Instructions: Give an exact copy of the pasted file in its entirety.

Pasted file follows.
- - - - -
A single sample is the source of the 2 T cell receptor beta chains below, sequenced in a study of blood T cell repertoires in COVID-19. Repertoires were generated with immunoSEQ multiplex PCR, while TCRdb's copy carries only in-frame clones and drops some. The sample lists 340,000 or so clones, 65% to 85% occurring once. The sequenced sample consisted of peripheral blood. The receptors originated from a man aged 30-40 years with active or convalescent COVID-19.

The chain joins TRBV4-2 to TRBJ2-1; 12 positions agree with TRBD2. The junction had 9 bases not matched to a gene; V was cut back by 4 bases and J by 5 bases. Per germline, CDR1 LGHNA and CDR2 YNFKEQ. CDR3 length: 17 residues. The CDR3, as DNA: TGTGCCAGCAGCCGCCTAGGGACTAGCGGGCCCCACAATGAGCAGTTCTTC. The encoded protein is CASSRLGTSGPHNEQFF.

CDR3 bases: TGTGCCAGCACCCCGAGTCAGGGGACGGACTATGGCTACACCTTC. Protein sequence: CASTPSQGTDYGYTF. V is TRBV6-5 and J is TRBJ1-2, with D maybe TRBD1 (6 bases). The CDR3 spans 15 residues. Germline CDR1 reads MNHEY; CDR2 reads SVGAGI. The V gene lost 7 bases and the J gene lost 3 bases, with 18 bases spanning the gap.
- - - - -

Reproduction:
A single sample is the source of the 2 T cell receptor beta chains below, sequenced in a study of blood T cell repertoires in COVID-19. Repertoires were generated with immunoSEQ multiplex PCR, while TCRdb's copy carries only in-frame clones and drops some. The sample lists 340,000 or so clones, 65% to 85% occurring once. The sequenced sample consisted of peripheral blood. The receptors originated from a man aged 30-40 years with active or convalescent COVID-19.

The chain joins TRBV4-2 to TRBJ2-1; 12 positions agree with TRBD2. The junction had 9 bases not matched to a gene; V was cut back by 4 bases and J by 5 bases. Per germline, CDR1 LGHNA and CDR2 YNFKEQ. CDR3 length: 17 residues. The CDR3, as DNA: TGTGCCAGCAGCCGCCTAGGGACTAGCGGGCCCCACAATGAGCAGTTCTTC. The encoded protein is CASSRLGTSGPHNEQFF.

CDR3 bases: TGTGCCAGCACCCCGAGTCAGGGGACGGACTATGGCTACACCTTC. Protein sequence: CASTPSQGTDYGYTF. V is TRBV6-5 and J is TRBJ1-2, with D maybe TRBD1 (6 bases). The CDR3 spans 15 residues. Germline CDR1 reads MNHEY; CDR2 reads SVGAGI. The V gene lost 7 bases and the J gene lost 3 bases, with 18 bases spanning the gap.